CHAPEL HILL, N.C. -- When Andy McCollum was hired to guide Middle Tennessee State from a fledgling Division I-AA program to Division I-A in 1999, he knew the Blue Raiders had to find some sort of an advantage to compete with the sport’s heavyweights.
So McCollum hired Air Force assistant Larry Fedora, who had worked with him on Baylor’s staff in the mid-1990s.
“The first thing we thought was we were either going to run the option because of our personnel, or we were going to be wide open, because we didn’t think we had the linemen to knock people off the ball,” said McCollum, now Georgia Tech’s defensive line coach and recruiting coordinator. “We had a couple of good wide receivers, and a quarterback who could throw the ball.”
Fedora and McCollum decided the Blue Raiders would play at an ultra-fast pace, wasting very little time between snaps, and would try to beat opponents with their tempo and conditioning.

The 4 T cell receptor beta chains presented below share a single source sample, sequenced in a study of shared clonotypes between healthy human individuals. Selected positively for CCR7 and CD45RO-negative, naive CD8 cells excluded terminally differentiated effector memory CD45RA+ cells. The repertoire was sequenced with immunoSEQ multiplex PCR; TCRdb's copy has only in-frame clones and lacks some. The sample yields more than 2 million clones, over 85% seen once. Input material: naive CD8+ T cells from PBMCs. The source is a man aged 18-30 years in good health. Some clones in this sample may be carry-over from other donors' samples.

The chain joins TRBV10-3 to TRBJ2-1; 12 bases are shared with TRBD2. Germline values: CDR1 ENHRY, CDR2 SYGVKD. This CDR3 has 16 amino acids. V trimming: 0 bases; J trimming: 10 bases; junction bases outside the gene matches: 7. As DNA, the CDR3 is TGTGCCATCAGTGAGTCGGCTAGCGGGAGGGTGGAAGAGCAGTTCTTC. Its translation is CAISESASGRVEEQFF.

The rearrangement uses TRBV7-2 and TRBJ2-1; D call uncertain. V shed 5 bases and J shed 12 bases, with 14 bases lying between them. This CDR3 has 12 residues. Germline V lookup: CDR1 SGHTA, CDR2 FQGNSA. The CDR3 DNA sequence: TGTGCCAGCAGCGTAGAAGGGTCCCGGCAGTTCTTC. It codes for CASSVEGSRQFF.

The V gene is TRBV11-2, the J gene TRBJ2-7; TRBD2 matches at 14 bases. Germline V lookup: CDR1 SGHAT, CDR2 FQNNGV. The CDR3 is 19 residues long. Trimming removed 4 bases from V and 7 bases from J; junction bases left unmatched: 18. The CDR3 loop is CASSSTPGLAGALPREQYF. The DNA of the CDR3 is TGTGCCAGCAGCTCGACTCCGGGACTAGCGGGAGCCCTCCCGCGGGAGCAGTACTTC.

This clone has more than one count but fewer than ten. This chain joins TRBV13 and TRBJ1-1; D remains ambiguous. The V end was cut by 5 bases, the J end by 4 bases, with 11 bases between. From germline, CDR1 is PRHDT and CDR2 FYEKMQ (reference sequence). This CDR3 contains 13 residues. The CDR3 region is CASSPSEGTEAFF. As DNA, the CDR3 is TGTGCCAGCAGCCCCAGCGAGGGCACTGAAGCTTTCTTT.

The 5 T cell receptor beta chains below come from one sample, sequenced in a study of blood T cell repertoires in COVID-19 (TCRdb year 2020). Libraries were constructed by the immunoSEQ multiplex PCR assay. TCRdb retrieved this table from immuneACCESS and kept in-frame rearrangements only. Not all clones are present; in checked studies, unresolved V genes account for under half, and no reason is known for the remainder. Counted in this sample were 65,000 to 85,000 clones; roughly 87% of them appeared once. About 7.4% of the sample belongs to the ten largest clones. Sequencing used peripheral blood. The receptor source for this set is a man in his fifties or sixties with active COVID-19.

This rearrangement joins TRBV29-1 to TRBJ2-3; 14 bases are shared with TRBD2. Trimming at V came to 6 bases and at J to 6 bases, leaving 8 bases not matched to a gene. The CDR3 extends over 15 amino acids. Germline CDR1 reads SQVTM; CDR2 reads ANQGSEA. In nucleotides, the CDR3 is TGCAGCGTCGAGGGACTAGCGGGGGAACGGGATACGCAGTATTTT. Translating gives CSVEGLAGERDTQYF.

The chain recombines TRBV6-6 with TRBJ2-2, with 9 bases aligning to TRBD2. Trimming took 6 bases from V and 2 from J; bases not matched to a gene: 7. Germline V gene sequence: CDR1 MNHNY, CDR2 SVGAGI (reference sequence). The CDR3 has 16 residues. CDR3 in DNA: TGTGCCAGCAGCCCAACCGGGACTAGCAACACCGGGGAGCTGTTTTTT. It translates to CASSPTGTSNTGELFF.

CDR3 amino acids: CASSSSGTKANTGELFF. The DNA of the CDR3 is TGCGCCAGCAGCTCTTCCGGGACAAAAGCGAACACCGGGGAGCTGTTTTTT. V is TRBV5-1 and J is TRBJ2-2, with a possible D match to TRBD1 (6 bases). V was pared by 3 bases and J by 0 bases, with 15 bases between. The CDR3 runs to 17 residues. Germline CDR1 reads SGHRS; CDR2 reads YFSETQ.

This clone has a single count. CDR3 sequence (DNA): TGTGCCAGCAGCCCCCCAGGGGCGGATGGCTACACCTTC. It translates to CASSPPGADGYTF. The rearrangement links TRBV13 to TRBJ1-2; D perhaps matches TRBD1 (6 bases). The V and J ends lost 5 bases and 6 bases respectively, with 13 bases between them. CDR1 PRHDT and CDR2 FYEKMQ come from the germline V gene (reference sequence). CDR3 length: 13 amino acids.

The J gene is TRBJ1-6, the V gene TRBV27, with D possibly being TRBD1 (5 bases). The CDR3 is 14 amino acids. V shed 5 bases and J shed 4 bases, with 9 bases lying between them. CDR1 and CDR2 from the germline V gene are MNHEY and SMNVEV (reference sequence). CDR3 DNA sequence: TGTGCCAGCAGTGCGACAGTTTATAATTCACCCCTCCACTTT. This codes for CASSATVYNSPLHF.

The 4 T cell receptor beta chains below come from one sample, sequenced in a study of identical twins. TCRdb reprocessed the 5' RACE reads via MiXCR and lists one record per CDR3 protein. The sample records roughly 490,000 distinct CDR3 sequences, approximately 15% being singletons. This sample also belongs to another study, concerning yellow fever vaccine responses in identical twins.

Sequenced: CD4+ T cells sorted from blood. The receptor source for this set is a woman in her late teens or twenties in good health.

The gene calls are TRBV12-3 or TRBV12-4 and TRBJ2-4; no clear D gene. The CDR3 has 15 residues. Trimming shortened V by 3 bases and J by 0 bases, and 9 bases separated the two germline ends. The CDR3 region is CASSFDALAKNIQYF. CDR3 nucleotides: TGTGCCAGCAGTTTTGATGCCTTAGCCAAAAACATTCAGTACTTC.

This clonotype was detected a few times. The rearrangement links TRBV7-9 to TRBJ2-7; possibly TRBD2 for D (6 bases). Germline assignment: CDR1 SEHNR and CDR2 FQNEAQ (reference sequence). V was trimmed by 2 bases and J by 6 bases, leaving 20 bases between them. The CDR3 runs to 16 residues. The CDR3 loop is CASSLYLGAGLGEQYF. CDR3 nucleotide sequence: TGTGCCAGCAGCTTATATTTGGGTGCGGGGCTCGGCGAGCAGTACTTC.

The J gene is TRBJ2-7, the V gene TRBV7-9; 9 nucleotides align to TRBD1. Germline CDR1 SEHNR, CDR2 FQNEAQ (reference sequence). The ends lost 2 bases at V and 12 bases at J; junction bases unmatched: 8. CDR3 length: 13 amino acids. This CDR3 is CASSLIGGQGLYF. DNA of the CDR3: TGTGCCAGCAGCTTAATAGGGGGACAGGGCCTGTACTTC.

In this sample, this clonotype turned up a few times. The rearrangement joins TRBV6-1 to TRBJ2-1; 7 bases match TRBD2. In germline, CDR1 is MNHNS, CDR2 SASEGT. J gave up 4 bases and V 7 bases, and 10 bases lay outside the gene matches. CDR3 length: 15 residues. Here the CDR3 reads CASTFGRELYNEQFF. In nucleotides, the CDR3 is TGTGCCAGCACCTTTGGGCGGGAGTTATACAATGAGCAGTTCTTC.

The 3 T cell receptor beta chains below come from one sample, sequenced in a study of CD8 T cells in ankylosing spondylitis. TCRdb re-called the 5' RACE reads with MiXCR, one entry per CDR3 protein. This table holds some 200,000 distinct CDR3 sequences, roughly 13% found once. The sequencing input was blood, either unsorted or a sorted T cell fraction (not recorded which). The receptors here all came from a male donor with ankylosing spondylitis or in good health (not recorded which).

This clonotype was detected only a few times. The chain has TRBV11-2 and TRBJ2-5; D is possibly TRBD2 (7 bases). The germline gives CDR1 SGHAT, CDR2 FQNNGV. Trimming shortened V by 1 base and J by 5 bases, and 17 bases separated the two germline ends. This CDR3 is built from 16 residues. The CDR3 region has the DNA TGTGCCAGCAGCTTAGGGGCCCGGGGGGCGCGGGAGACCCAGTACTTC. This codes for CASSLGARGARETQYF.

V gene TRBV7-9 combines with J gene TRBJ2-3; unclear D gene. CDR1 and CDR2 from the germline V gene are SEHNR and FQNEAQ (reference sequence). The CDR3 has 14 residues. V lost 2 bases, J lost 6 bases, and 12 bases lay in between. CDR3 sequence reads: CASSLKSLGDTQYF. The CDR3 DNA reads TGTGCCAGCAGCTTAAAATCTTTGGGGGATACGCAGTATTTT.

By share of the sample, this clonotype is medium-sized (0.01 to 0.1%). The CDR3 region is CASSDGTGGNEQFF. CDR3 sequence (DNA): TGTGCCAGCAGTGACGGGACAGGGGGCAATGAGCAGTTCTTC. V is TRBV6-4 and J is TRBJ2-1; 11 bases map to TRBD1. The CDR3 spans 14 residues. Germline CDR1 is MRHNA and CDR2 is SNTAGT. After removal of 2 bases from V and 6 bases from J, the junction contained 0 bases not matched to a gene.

Fedora and McCollum visited Tulane, where Tommy Bowden used a high-paced attack to lead the Green Wave to an 11-0 record in 1998. At the time, the Green Wave was about the only team in college football using a spread attack.
Fedora wanted the Blue Raiders to play even faster than Tulane. He added his own wrinkles to the offense, and has developed it even more over the years.
“Nobody was prepared for it,” McCollum said. “We practiced fast and had a lot of energy on our staff. We were looking for an edge, and it was to snap the ball before they were ready. We weren’t going to whip anybody off the ball.”
Fedora, who is set to begin his first season as North Carolina’s coach, hasn’t slowed down yet. He says his offense is different than the spread attacks run by Washington State’s Mike Leach and West Virginia’s Dana Holgerson.
“We still believe we’re going to be able to run the ball also,” Fedora said.
Fedora’s offense also utilizes the tight ends, which are sometimes overlooked in favor of more receivers in a spread offense. Tight end Ben Troupe excelled at Florida, and Brandon Pettigrew was an All-American at Oklahoma State.
“We’ve had some tight ends who have excelled in this offense,” Fedora said.
Now Fedora just has to find the right personnel at North Carolina.